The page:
David Lynch is a man of many talents. Although he is best known for his cinema, over the years he has branched out as far as his own brand of coffee, the production of music, various interior design projects and basically everything that’s moldable into his moody enigmatic and subversive aesthetic. His latest form of expression, although he has been doing it throughout his life, was the exhibition and publication of his photographic series called ‘The Factory Photographs’ at the London-based Photographers’ Gallery. The series reveal Lynch’s self-confessed love of industry, machinery, man-made objects, and ‘people hard at work’. The dark and brooding series of black and white photographs were taken at derelict factories in Germany, Poland, New York and England, among other places. His unique cinematic style is much in evidence in his depictions of labyrinths of passages, detritus and decaying manmade structures slowly being taken over by nature.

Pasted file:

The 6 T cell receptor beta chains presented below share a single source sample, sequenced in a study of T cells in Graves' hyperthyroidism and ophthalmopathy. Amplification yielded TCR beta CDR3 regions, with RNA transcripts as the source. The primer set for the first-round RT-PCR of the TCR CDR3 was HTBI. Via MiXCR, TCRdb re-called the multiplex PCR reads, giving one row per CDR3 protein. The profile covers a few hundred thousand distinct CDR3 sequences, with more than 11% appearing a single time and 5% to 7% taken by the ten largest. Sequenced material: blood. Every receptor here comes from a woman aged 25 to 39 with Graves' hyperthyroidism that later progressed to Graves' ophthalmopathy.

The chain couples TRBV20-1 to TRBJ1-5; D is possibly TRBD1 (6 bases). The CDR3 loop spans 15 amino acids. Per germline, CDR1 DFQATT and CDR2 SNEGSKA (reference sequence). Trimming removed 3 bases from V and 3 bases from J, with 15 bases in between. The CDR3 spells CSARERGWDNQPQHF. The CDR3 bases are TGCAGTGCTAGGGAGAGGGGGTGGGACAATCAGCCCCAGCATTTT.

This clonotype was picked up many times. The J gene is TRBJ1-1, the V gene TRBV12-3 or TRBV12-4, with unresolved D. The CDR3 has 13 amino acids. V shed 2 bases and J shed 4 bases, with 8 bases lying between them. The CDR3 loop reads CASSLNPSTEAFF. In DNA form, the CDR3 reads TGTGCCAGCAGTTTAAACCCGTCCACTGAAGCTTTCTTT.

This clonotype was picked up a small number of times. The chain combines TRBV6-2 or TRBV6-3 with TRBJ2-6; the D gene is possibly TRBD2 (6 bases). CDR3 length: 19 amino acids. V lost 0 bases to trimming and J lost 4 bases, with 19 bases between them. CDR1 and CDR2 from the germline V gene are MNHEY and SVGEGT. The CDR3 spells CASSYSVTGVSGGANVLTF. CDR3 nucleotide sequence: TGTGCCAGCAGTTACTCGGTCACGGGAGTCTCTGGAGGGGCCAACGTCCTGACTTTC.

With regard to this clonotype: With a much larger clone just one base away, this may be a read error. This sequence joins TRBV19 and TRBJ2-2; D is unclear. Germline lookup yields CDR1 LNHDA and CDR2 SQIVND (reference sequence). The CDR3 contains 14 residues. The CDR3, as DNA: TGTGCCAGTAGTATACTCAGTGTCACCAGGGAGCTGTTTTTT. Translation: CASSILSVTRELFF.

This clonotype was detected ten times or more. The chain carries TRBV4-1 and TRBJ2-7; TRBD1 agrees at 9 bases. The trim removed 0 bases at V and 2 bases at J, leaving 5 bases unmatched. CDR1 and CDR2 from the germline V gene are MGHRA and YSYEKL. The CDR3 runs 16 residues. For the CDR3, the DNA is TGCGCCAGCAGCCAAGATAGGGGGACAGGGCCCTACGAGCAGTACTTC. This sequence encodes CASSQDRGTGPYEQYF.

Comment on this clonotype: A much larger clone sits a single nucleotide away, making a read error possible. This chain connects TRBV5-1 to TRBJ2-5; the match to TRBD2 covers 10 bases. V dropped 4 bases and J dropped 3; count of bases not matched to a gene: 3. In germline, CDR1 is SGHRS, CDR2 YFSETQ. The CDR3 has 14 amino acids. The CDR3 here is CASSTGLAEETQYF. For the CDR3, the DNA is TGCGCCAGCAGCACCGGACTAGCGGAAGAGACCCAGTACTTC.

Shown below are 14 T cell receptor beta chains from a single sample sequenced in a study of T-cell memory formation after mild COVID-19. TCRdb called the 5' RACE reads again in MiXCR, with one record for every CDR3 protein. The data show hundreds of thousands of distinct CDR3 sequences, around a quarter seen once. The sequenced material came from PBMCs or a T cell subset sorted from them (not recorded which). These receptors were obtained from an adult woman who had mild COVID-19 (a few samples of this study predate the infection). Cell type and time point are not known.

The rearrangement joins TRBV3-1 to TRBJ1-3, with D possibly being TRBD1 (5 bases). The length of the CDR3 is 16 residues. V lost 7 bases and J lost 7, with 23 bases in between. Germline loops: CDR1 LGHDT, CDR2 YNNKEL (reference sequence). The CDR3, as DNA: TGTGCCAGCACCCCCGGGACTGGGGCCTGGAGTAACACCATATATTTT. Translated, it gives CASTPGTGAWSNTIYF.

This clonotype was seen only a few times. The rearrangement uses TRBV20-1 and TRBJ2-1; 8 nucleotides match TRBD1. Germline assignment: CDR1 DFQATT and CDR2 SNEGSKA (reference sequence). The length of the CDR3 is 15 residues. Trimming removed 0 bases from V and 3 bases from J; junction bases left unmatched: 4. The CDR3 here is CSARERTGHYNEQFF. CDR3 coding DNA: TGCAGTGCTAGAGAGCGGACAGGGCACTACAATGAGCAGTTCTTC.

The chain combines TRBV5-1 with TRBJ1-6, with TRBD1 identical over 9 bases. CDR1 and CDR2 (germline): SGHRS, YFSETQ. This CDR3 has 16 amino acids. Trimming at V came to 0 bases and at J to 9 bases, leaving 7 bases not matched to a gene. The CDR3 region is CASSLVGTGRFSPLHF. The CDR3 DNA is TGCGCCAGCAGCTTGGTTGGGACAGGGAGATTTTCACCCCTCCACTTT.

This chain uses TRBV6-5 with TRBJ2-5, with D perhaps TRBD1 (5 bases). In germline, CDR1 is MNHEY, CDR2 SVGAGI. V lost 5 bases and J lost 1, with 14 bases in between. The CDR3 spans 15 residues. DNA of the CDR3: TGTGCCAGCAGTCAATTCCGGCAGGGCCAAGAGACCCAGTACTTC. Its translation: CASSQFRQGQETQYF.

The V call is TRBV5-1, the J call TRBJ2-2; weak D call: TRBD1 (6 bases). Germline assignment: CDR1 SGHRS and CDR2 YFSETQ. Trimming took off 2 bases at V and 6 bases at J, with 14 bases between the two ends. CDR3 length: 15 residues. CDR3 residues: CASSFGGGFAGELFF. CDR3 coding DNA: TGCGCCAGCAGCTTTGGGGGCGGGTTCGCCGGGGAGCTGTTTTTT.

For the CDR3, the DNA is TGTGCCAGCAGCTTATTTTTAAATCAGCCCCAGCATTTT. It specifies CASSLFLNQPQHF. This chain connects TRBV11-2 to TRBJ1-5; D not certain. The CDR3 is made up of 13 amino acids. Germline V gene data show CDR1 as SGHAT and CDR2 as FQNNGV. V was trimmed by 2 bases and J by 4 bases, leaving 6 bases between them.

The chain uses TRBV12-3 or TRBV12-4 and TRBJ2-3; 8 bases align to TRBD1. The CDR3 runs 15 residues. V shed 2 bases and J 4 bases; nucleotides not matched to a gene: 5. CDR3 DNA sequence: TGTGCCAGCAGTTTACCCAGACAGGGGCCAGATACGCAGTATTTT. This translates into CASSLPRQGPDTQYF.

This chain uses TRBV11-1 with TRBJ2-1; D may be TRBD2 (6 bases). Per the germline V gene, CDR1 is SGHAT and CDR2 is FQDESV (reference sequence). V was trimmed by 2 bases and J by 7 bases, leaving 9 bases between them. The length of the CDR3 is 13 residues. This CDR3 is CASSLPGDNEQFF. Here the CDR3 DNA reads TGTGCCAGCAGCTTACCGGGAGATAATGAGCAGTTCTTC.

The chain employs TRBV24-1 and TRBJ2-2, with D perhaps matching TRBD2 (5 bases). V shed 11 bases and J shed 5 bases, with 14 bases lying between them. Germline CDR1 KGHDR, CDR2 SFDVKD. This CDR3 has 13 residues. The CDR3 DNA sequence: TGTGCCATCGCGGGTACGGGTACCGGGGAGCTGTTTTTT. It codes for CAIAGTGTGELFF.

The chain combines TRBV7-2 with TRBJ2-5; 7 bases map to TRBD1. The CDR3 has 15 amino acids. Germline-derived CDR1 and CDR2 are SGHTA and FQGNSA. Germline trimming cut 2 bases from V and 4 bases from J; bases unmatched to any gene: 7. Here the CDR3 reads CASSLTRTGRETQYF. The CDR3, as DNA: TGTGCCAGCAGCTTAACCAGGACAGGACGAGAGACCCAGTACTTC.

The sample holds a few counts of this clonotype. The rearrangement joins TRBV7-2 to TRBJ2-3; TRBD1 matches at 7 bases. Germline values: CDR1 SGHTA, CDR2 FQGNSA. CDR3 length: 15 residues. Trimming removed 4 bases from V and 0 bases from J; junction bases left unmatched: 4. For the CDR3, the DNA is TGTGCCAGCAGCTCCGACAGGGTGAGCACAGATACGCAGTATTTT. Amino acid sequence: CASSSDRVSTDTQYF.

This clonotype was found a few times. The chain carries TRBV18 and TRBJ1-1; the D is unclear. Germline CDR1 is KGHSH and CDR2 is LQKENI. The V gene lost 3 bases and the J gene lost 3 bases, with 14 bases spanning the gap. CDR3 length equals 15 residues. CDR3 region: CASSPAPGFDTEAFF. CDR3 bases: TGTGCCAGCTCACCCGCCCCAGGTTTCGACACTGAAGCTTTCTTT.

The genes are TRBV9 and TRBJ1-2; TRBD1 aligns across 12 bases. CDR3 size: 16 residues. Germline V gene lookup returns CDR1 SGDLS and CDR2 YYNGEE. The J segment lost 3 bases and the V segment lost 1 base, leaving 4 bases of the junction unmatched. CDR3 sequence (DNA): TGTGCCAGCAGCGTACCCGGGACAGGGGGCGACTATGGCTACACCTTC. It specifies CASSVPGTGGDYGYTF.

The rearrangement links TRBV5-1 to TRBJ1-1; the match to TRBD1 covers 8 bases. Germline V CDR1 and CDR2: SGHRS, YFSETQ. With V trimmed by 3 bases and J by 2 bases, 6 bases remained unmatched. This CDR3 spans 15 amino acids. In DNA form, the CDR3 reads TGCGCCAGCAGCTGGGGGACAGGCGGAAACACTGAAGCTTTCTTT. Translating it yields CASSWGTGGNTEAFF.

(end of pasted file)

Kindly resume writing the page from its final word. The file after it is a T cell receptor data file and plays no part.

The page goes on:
Lynch has said that the appeal of the abandoned factory is that “it seems like such a great place to set a story”, underlining that he’s very cinematic in his still photography. “I love industry. Pipes. I love fluid and smoke. I love man-made things. I like to see people hard at work, and I like to see sludge and man-made waste.” About this connection between his primary art form cinema and still photography Lynch stated in conversation with Dazed:
Every medium is its own thing and is infinitely deep. And there’s a connection, obviously, between cinema and still photography. For me, still photography was born out of cinema, but a still is just one frame that pulls you deeper and deeper in. It’s about the beauty of one image.
The exhibition which closed on the 30th of March was the first European showcasing of this photography project and is accompanied by one of Lynch’s sound installations. The fully illustrated book which was release parallel to the exhibitions, ‘David Lynch: The Factory Photographs’, was published by Prestel, and sold out within weeks at the Gallery Bookshop, to get a copy one has to try his luck on the second hand market.
We love how David Lynch always finds forms to express himself, without losing his signature aesthetic.